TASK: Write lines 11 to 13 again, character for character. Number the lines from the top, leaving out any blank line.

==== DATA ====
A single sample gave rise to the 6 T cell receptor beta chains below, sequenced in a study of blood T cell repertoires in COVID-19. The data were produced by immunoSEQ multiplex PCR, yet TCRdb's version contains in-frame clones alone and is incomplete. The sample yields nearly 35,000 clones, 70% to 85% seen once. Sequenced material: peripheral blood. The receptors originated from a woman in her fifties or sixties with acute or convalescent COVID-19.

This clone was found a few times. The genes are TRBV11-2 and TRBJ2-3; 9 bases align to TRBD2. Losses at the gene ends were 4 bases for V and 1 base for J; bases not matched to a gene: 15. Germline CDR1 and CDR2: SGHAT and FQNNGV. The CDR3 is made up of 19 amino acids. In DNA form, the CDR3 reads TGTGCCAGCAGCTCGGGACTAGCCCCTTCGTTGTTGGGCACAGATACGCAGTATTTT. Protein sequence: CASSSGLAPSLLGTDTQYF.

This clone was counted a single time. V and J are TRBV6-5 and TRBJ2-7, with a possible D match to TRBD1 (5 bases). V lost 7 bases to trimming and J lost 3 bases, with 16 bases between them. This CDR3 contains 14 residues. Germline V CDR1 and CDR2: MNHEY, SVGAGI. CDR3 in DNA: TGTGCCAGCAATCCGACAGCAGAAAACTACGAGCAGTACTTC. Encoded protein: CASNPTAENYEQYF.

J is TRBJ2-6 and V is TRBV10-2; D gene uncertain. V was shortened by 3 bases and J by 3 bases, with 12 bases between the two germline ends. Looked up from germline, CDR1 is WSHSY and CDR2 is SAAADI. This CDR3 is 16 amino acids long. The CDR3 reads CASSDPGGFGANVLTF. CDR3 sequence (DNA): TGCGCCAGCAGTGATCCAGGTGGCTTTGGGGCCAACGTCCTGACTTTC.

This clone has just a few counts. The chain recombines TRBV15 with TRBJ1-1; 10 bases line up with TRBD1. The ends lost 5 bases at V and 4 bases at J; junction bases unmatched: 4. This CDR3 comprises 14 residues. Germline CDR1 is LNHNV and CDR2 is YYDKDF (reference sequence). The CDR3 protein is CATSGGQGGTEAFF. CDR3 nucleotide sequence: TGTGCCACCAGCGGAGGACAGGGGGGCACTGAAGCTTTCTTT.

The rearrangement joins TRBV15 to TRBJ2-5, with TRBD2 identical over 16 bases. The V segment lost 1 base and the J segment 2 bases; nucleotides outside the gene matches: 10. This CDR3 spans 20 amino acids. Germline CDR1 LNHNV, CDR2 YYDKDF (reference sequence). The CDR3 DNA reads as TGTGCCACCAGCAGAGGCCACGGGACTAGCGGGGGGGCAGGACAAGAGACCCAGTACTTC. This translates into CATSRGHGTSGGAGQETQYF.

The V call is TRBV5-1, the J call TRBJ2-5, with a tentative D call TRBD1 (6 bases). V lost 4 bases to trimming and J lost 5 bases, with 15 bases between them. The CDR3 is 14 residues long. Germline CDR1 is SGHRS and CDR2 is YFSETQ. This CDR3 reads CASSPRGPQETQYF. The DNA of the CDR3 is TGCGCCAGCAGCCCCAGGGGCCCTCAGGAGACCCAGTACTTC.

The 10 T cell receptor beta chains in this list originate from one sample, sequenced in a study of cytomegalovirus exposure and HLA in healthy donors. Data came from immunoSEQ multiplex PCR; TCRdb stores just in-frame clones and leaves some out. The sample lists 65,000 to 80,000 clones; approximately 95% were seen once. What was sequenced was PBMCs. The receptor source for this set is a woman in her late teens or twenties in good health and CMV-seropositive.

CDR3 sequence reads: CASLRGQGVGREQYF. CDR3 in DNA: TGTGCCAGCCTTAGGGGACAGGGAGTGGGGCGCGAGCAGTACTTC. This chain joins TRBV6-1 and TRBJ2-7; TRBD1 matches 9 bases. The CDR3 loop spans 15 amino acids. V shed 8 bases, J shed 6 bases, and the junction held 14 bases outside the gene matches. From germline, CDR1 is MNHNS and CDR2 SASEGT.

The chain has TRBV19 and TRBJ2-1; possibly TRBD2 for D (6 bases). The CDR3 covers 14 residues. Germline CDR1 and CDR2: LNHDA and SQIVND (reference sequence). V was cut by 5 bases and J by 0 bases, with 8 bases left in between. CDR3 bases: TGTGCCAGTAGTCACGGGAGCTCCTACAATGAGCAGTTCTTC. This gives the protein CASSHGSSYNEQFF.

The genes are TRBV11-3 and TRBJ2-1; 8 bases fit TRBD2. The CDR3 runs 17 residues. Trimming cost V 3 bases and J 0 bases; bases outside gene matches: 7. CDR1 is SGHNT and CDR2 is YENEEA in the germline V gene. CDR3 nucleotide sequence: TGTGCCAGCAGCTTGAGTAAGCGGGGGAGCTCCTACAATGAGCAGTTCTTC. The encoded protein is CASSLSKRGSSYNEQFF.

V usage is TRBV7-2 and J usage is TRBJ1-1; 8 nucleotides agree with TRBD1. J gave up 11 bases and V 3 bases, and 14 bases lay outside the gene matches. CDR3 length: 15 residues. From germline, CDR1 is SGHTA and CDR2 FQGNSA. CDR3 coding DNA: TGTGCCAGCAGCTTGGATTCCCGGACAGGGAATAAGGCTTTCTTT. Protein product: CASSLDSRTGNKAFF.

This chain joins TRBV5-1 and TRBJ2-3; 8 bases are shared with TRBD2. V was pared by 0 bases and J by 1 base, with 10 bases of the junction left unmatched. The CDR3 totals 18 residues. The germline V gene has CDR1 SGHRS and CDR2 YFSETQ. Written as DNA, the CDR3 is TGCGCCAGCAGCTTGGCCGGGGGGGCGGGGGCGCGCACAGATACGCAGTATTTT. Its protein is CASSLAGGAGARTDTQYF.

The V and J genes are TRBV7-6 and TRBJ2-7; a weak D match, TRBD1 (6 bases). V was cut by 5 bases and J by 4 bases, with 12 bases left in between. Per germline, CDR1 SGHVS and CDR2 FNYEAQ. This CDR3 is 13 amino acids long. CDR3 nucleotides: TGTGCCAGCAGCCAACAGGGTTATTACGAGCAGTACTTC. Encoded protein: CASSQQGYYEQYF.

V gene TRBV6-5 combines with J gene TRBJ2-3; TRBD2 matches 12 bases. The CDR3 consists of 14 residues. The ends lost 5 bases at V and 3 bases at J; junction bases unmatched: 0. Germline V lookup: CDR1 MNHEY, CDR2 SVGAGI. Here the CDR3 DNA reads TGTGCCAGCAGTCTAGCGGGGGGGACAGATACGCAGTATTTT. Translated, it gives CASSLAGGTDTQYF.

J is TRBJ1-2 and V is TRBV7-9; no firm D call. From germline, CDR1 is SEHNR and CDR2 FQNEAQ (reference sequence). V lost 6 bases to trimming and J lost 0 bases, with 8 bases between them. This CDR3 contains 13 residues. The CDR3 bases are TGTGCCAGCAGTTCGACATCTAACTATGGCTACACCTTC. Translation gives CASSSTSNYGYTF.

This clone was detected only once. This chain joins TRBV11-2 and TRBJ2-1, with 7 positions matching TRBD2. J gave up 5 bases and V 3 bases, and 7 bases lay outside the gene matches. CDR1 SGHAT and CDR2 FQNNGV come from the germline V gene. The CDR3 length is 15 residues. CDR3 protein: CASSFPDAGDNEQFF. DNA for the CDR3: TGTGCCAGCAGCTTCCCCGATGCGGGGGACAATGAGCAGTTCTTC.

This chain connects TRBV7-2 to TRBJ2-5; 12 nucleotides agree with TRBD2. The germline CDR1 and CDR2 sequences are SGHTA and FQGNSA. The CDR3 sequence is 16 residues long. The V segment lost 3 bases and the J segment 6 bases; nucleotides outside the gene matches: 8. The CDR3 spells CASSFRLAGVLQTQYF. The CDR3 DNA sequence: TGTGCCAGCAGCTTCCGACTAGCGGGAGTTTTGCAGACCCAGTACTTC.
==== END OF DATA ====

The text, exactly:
The genes are TRBV11-3 and TRBJ2-1; 8 bases fit TRBD2. The CDR3 runs 17 residues. Trimming cost V 3 bases and J 0 bases; bases outside gene matches: 7. CDR1 is SGHNT and CDR2 is YENEEA in the germline V gene. CDR3 nucleotide sequence: TGTGCCAGCAGCTTGAGTAAGCGGGGGAGCTCCTACAATGAGCAGTTCTTC. The encoded protein is CASSLSKRGSSYNEQFF.

V usage is TRBV7-2 and J usage is TRBJ1-1; 8 nucleotides agree with TRBD1. J gave up 11 bases and V 3 bases, and 14 bases lay outside the gene matches. CDR3 length: 15 residues. From germline, CDR1 is SGHTA and CDR2 FQGNSA. CDR3 coding DNA: TGTGCCAGCAGCTTGGATTCCCGGACAGGGAATAAGGCTTTCTTT. Protein product: CASSLDSRTGNKAFF.

This chain joins TRBV5-1 and TRBJ2-3; 8 bases are shared with TRBD2. V was pared by 0 bases and J by 1 base, with 10 bases of the junction left unmatched. The CDR3 totals 18 residues. The germline V gene has CDR1 SGHRS and CDR2 YFSETQ. Written as DNA, the CDR3 is TGCGCCAGCAGCTTGGCCGGGGGGGCGGGGGCGCGCACAGATACGCAGTATTTT. Its protein is CASSLAGGAGARTDTQYF.